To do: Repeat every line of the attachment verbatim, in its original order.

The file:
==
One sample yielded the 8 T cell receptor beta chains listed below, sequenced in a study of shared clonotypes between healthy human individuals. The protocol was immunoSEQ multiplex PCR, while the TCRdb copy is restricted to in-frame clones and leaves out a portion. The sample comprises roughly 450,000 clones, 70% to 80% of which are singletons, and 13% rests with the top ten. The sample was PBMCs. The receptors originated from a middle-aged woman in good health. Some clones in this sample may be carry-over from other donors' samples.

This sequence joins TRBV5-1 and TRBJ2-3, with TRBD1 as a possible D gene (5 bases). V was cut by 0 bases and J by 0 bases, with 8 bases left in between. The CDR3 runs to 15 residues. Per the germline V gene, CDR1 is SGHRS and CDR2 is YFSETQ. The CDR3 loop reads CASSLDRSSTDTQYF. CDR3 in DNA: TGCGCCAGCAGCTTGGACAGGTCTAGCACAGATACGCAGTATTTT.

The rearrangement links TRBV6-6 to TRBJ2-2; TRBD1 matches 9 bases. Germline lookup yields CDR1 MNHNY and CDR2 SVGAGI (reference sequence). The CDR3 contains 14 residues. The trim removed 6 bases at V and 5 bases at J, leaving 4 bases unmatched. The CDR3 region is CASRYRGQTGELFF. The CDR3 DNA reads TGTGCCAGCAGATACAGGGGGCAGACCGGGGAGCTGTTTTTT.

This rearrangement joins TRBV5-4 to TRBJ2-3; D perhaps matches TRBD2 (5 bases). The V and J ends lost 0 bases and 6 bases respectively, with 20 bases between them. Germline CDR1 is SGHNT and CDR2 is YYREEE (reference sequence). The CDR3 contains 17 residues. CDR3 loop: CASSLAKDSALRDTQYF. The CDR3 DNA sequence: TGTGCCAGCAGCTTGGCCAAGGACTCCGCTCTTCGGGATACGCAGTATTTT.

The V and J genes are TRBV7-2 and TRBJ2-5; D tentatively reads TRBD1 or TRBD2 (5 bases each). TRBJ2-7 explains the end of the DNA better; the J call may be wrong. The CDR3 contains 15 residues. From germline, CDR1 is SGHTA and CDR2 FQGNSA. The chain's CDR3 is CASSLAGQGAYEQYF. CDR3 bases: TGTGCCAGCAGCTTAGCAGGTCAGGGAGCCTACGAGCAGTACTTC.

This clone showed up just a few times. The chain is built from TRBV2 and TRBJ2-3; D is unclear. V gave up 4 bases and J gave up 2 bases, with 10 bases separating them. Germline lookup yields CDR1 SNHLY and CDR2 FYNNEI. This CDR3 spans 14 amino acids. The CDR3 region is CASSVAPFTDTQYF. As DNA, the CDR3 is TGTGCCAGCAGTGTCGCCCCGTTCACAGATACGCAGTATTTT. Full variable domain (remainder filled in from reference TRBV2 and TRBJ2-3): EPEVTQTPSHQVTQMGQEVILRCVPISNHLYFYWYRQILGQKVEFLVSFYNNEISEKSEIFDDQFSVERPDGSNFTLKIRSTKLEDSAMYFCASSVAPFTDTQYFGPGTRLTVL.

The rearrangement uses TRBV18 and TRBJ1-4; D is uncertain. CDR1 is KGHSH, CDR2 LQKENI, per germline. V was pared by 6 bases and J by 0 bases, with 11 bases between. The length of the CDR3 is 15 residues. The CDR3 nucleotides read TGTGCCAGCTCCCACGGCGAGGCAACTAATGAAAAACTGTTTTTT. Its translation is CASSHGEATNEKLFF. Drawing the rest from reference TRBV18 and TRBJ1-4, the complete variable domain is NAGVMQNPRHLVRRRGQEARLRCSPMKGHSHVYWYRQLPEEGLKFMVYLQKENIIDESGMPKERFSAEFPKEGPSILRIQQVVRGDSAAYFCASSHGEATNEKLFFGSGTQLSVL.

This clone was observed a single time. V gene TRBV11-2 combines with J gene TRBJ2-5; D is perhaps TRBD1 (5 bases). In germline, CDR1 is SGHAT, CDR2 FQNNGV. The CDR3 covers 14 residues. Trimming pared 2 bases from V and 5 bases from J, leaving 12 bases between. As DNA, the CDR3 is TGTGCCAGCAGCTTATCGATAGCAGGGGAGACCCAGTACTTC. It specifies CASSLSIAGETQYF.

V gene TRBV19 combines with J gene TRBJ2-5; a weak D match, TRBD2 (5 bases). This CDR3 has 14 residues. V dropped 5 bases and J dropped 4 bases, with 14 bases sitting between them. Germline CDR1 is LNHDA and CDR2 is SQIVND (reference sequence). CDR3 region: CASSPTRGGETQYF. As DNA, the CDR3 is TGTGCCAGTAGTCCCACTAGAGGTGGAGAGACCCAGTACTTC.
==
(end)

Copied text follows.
One sample yielded the 8 T cell receptor beta chains listed below, sequenced in a study of shared clonotypes between healthy human individuals. The protocol was immunoSEQ multiplex PCR, while the TCRdb copy is restricted to in-frame clones and leaves out a portion. The sample comprises roughly 450,000 clones, 70% to 80% of which are singletons, and 13% rests with the top ten. The sample was PBMCs. The receptors originated from a middle-aged woman in good health. Some clones in this sample may be carry-over from other donors' samples.

This sequence joins TRBV5-1 and TRBJ2-3, with TRBD1 as a possible D gene (5 bases). V was cut by 0 bases and J by 0 bases, with 8 bases left in between. The CDR3 runs to 15 residues. Per the germline V gene, CDR1 is SGHRS and CDR2 is YFSETQ. The CDR3 loop reads CASSLDRSSTDTQYF. CDR3 in DNA: TGCGCCAGCAGCTTGGACAGGTCTAGCACAGATACGCAGTATTTT.

The rearrangement links TRBV6-6 to TRBJ2-2; TRBD1 matches 9 bases. Germline lookup yields CDR1 MNHNY and CDR2 SVGAGI (reference sequence). The CDR3 contains 14 residues. The trim removed 6 bases at V and 5 bases at J, leaving 4 bases unmatched. The CDR3 region is CASRYRGQTGELFF. The CDR3 DNA reads TGTGCCAGCAGATACAGGGGGCAGACCGGGGAGCTGTTTTTT.

This rearrangement joins TRBV5-4 to TRBJ2-3; D perhaps matches TRBD2 (5 bases). The V and J ends lost 0 bases and 6 bases respectively, with 20 bases between them. Germline CDR1 is SGHNT and CDR2 is YYREEE (reference sequence). The CDR3 contains 17 residues. CDR3 loop: CASSLAKDSALRDTQYF. The CDR3 DNA sequence: TGTGCCAGCAGCTTGGCCAAGGACTCCGCTCTTCGGGATACGCAGTATTTT.

The V and J genes are TRBV7-2 and TRBJ2-5; D tentatively reads TRBD1 or TRBD2 (5 bases each). TRBJ2-7 explains the end of the DNA better; the J call may be wrong. The CDR3 contains 15 residues. From germline, CDR1 is SGHTA and CDR2 FQGNSA. The chain's CDR3 is CASSLAGQGAYEQYF. CDR3 bases: TGTGCCAGCAGCTTAGCAGGTCAGGGAGCCTACGAGCAGTACTTC.

This clone showed up just a few times. The chain is built from TRBV2 and TRBJ2-3; D is unclear. V gave up 4 bases and J gave up 2 bases, with 10 bases separating them. Germline lookup yields CDR1 SNHLY and CDR2 FYNNEI. This CDR3 spans 14 amino acids. The CDR3 region is CASSVAPFTDTQYF. As DNA, the CDR3 is TGTGCCAGCAGTGTCGCCCCGTTCACAGATACGCAGTATTTT. Full variable domain (remainder filled in from reference TRBV2 and TRBJ2-3): EPEVTQTPSHQVTQMGQEVILRCVPISNHLYFYWYRQILGQKVEFLVSFYNNEISEKSEIFDDQFSVERPDGSNFTLKIRSTKLEDSAMYFCASSVAPFTDTQYFGPGTRLTVL.

The rearrangement uses TRBV18 and TRBJ1-4; D is uncertain. CDR1 is KGHSH, CDR2 LQKENI, per germline. V was pared by 6 bases and J by 0 bases, with 11 bases between. The length of the CDR3 is 15 residues. The CDR3 nucleotides read TGTGCCAGCTCCCACGGCGAGGCAACTAATGAAAAACTGTTTTTT. Its translation is CASSHGEATNEKLFF. Drawing the rest from reference TRBV18 and TRBJ1-4, the complete variable domain is NAGVMQNPRHLVRRRGQEARLRCSPMKGHSHVYWYRQLPEEGLKFMVYLQKENIIDESGMPKERFSAEFPKEGPSILRIQQVVRGDSAAYFCASSHGEATNEKLFFGSGTQLSVL.

This clone was observed a single time. V gene TRBV11-2 combines with J gene TRBJ2-5; D is perhaps TRBD1 (5 bases). In germline, CDR1 is SGHAT, CDR2 FQNNGV. The CDR3 covers 14 residues. Trimming pared 2 bases from V and 5 bases from J, leaving 12 bases between. As DNA, the CDR3 is TGTGCCAGCAGCTTATCGATAGCAGGGGAGACCCAGTACTTC. It specifies CASSLSIAGETQYF.

V gene TRBV19 combines with J gene TRBJ2-5; a weak D match, TRBD2 (5 bases). This CDR3 has 14 residues. V dropped 5 bases and J dropped 4 bases, with 14 bases sitting between them. Germline CDR1 is LNHDA and CDR2 is SQIVND (reference sequence). CDR3 region: CASSPTRGGETQYF. As DNA, the CDR3 is TGTGCCAGTAGTCCCACTAGAGGTGGAGAGACCCAGTACTTC.